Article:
CANBERRA, Australia, June 18 (UPI) -- Australian warships entering service beginning in 2013 could be equipped with Tomahawk cruise missiles as well as advanced U.S.-made air warfare missiles.
"It's an option that future governments will seriously look at to augment our future strike capability," defense expert Andrew Davies of the Australian Strategic Policy Institute told The Australian newspaper.
Australia, mindful of China's military buildup and the threat posed by North Korea's missile programs, has stepped up modernization of its military forces and is working with the United States and Japan to develop a regional anti-ballistic missile network.
Key to modernization is the building of three destroyers equipped with the advanced U.S.-made Aegis anti-aircraft and anti-missile tracking and fire-and-control system and its missiles -- the SM-2 and SM-3.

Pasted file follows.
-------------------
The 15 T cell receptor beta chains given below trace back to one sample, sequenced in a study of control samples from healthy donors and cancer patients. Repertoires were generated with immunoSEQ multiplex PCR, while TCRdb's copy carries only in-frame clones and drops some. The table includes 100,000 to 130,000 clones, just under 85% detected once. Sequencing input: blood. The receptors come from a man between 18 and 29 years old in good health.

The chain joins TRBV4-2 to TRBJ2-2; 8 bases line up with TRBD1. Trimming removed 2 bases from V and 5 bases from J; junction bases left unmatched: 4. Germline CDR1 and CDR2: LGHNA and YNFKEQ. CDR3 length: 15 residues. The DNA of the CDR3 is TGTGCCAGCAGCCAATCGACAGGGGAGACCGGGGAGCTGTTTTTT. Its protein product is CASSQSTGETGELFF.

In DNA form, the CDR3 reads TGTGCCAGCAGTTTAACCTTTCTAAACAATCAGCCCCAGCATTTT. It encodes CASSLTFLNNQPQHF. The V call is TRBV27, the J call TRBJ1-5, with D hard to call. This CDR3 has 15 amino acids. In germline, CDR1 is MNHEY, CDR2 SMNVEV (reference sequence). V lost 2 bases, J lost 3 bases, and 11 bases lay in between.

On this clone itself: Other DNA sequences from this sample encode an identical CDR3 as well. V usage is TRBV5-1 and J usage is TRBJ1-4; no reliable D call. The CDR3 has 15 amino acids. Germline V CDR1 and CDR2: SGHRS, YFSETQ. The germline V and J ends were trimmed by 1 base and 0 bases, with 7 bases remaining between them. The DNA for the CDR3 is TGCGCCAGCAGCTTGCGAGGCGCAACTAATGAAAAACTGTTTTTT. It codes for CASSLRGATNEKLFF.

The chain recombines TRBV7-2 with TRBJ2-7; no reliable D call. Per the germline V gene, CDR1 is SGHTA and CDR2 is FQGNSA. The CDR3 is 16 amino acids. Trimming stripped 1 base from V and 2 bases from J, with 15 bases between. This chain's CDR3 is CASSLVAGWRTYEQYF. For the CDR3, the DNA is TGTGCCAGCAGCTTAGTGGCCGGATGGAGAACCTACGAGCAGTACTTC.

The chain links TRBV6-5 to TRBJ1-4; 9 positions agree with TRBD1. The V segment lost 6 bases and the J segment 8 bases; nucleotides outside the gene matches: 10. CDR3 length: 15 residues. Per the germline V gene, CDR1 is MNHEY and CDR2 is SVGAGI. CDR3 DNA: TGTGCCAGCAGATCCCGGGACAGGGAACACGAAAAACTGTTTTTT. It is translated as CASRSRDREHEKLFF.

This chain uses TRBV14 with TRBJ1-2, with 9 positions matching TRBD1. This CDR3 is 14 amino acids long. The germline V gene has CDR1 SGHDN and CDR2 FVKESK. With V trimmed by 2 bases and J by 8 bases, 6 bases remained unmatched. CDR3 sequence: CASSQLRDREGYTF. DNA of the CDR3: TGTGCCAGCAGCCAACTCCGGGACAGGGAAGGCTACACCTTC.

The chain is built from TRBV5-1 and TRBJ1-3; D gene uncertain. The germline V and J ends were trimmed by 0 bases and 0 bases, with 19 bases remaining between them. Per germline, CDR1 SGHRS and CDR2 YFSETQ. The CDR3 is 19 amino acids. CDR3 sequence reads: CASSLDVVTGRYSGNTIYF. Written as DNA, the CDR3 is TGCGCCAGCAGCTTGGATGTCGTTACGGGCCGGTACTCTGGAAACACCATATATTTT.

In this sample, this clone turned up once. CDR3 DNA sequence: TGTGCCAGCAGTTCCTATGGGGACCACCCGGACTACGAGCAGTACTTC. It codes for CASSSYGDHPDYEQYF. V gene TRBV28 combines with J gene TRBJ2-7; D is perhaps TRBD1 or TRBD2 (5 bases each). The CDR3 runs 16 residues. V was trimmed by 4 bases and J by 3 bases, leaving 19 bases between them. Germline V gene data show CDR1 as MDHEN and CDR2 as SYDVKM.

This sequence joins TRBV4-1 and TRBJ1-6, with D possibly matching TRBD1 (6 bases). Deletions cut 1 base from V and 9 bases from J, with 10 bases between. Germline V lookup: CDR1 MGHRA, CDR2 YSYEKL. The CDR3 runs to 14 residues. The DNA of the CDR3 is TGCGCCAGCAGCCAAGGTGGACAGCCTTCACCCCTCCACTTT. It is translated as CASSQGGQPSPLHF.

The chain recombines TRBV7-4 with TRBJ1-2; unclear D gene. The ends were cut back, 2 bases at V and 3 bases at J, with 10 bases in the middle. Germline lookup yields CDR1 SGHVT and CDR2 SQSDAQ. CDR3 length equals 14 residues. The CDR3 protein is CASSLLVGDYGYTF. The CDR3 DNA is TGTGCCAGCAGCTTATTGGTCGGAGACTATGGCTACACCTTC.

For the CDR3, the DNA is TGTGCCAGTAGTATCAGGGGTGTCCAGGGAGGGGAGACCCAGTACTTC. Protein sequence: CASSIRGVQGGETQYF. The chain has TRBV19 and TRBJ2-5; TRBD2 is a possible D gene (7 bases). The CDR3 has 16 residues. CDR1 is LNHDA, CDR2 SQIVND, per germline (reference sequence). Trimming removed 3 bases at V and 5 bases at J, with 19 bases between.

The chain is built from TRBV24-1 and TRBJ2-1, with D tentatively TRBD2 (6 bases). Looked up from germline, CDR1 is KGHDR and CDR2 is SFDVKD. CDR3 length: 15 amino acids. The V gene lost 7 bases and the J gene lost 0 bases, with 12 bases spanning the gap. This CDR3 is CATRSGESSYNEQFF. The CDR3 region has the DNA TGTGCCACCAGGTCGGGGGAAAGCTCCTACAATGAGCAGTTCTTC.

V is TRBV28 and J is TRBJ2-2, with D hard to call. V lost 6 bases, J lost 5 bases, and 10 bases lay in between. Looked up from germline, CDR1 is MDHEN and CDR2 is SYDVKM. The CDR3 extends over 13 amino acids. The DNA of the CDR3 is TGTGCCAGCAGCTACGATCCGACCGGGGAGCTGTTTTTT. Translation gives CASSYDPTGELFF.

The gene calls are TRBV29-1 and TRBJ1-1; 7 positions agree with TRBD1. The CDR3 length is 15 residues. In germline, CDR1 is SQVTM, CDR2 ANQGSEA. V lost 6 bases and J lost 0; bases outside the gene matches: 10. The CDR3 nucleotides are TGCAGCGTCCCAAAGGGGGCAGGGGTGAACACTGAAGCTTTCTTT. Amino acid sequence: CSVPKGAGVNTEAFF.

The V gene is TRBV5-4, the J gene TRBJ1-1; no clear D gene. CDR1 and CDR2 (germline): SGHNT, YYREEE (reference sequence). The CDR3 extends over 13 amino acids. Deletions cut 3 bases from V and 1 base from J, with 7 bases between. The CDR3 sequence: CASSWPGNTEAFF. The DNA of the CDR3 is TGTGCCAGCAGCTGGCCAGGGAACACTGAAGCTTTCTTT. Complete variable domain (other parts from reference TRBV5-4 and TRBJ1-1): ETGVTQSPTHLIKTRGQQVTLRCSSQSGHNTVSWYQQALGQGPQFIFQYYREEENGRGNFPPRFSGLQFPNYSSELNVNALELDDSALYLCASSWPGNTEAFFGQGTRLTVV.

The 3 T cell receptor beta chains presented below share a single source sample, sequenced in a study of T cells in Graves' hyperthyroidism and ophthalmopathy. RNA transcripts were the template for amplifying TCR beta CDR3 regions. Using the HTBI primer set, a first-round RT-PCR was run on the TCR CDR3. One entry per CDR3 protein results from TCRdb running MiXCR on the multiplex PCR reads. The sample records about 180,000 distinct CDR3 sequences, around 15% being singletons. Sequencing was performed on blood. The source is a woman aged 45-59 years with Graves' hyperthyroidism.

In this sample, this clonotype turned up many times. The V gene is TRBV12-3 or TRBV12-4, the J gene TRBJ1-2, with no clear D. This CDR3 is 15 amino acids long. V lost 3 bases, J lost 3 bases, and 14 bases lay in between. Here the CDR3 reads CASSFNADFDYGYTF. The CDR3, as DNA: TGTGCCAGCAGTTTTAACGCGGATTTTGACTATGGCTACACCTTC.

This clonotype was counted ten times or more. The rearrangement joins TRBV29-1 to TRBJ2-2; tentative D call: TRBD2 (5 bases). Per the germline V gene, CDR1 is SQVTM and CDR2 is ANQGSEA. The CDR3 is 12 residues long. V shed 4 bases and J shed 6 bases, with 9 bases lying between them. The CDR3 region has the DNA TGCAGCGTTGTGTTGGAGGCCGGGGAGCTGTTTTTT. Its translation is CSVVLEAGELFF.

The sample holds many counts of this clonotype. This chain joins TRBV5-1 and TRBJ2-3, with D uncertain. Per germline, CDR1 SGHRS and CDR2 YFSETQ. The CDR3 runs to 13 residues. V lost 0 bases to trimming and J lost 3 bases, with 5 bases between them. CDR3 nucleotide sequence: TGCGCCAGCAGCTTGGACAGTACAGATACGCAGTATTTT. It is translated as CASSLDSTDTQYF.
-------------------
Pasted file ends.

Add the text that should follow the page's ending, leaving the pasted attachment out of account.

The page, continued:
The government of Prime Minister John Howard is expected to officially choose the design of the warships, which will be built in Australia, this week. A Defense Ministry board recommended a Spanish warship design, but the country's navy chief favors a U.S. design still on the drawing boards but modeled on the U.S. Arleigh Burke class of destroyer.
Howard has said the ships will initially be equipped with the SM-2 missile for shooting down missiles and aircraft but could later be fitted with the more advanced SM-3s.
Tomahawk cruise missiles are designed to hit ground targets and have a range of at least 600 miles.